(art by Simon Bisley)

Though giving up reading monthly DC books after finally dumping WONDER WOMAN — I ditched all other DC monthlies months ago — I'm not saddened because the overall quality of the New 52 is shit (there are exceptions but I no longer give a tinker's damn). What does sadden me it that I am currently reading HELLBLAZER: DEATH AND CIGARETTES, the final collection in the twisted misadventures of the one and only "working class mage" and occult detective, John Constantine. I've loved the character since Day One and have followed him highly questionable exploits religiously for over 300 issues (including annuals, specials, and spin-offs), though in recent years I waited for the collected editions because the read better as complete arcs rather than in the short burst of monthly chapters. No other comics series has commanded that kind of loyalty from me and if you know me at all, both in the real world and here in the digital sphere, you know I am one very critical bitch. My sticking with HELLBLAZER through thick and thin speaks for itself (even during a few feeble arcs here and there), and it pains me to see ol' Johnny's adult-geared book canceled so he could be neutered and shoehorned into the general corporate narrative disaster that is the New 52's jailhouse ass-raping of the DC Universe. Knowing this collected edition will be my final dose of pure, unadulterated Constantine, I'm savoring every panel in order to stave off the inevitable, inexorable goodbye to a character who at times feels like he's an old friend. (Which is dodgy distinction, because we all know what tends to happen to Constantine's friends and loved ones...)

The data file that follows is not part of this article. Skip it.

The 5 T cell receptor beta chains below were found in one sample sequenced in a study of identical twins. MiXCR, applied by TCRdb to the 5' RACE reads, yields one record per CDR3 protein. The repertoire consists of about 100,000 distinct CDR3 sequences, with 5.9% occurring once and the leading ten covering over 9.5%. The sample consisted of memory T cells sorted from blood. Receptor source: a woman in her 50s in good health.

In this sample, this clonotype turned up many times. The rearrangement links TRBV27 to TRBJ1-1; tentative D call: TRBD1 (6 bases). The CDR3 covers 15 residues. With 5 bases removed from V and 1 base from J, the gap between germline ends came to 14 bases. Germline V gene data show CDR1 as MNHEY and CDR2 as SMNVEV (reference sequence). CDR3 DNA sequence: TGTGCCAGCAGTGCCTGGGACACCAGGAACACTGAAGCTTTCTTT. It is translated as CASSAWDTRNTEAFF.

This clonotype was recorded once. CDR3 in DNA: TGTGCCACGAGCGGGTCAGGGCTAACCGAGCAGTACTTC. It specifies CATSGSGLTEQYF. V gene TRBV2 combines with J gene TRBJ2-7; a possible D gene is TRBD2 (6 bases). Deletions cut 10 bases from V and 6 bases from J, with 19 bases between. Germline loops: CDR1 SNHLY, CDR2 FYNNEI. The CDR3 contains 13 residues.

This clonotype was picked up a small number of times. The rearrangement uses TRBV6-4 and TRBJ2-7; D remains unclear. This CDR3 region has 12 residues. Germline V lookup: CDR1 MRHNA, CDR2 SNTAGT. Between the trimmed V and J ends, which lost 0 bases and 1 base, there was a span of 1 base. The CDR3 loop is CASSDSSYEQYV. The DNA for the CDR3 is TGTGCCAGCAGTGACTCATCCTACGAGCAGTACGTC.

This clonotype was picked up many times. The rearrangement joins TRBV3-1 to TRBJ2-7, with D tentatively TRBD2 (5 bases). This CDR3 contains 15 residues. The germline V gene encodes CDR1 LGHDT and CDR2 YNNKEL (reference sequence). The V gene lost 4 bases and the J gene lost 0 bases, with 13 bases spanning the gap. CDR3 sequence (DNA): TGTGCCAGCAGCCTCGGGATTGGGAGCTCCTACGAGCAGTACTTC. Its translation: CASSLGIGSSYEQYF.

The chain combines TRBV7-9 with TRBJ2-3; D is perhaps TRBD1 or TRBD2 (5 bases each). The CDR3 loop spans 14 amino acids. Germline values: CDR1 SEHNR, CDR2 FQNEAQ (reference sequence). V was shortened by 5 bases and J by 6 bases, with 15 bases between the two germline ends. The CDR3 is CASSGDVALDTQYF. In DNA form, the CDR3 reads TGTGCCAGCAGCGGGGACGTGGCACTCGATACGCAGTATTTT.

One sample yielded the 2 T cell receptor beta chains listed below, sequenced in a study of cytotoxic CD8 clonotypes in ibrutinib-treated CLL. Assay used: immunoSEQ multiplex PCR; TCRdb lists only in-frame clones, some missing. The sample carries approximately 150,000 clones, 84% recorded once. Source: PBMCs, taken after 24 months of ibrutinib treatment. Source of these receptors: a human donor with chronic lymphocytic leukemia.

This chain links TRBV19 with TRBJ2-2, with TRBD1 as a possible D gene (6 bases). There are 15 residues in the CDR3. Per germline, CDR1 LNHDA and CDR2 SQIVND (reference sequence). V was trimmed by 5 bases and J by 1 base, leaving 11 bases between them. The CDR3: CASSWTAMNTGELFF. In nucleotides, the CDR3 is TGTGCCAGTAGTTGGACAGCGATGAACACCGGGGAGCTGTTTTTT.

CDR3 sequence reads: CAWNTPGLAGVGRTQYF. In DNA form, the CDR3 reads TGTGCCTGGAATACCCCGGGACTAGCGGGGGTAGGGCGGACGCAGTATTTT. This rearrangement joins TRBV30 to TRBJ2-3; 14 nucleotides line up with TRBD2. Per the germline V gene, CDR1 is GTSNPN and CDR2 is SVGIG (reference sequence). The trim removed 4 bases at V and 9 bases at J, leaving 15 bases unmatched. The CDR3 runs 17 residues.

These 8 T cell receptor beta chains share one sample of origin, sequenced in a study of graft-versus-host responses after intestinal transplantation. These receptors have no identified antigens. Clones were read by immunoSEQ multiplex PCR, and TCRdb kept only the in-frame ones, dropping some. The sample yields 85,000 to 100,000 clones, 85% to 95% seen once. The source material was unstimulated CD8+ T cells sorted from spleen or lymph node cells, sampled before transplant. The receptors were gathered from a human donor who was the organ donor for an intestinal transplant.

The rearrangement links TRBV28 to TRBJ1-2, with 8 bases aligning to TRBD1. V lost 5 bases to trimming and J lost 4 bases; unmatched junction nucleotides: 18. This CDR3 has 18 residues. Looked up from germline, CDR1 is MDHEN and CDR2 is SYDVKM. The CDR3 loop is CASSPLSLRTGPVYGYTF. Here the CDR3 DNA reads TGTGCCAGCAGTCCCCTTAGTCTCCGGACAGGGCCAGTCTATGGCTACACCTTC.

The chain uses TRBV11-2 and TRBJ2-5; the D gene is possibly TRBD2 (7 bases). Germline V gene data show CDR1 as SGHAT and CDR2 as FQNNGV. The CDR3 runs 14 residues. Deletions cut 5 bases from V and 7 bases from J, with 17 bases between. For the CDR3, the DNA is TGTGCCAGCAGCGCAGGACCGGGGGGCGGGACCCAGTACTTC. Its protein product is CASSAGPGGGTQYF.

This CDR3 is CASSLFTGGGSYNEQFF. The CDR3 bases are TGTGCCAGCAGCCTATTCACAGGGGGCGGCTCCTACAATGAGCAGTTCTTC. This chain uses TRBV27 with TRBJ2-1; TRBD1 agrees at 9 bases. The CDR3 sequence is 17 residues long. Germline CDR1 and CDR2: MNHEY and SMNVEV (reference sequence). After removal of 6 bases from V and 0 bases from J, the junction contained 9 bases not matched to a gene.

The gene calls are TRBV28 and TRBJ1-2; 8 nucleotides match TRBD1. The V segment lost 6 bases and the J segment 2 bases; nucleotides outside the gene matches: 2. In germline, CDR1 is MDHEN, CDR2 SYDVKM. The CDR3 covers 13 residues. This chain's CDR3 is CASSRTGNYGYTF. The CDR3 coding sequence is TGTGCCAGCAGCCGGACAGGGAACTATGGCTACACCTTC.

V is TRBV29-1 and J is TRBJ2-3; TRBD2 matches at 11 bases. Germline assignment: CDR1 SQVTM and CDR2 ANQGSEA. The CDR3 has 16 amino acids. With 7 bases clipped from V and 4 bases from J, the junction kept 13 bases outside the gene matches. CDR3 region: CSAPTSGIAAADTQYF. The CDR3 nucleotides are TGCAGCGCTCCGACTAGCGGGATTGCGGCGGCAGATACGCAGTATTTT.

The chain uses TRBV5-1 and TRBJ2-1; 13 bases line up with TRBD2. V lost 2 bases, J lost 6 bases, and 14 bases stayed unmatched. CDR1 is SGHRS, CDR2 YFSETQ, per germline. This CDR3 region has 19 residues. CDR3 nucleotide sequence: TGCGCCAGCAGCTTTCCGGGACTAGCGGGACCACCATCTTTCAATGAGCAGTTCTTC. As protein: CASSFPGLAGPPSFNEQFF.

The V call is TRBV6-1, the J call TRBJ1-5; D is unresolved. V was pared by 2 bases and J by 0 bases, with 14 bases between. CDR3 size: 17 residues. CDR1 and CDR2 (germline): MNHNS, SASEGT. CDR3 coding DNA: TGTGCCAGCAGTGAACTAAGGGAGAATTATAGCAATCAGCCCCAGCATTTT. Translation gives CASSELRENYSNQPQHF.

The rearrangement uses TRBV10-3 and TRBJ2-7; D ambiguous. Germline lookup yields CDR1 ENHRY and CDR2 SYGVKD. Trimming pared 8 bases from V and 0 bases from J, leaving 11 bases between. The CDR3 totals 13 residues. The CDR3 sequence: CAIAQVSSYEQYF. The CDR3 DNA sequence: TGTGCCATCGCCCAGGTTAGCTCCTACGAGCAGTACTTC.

So, goodbye, un-neutered real deal John Constantine. May you not go gentle into that not-so-good night. May you always have a pack of fags — Silk Cut, of course — and a pint close at hand, and never upgrade your "trenchcoat brigade" fashion sense. I love you, you horrid old bugger, and I will miss you terribly.


WONDER WOMAN #23 (art by Cliff Chiang)

Yesterday marked milestone in my lifelong history as a comic book reader. With the necessary killing of Ares, Diana is now the Greek pantheon's god of war,and with that narrative twist I officially gave up reading ongoing DC Comics. 

WONDER WOMAN was the final book I was reading on a monthly basis from the creatively-disastrous/bankrupt New 52 line-wide reboot — I'd given up the few other DC titles I was reading months ago — and despite the artwork remaining fine (Cliff Chiang's work being the book's major draw and genuine saving grace), the story has chased its tail since issue #1 and I have wasted just shy of two years hoping the narrative would reach some sort of arc-conclusion that simply does not seem imminent. 

To sum up, I am done. Give me a shout when/if DC gets its act together again. By then I should have completed my studies at a remote martial temple on some secluded mountaintop in the Himalayas.

Tuesday, September 10, 2013



Cover for X-MEN: BATTLE OF THE ATOM#1. (Art by Arthur Adams and Peter Steigerwald.)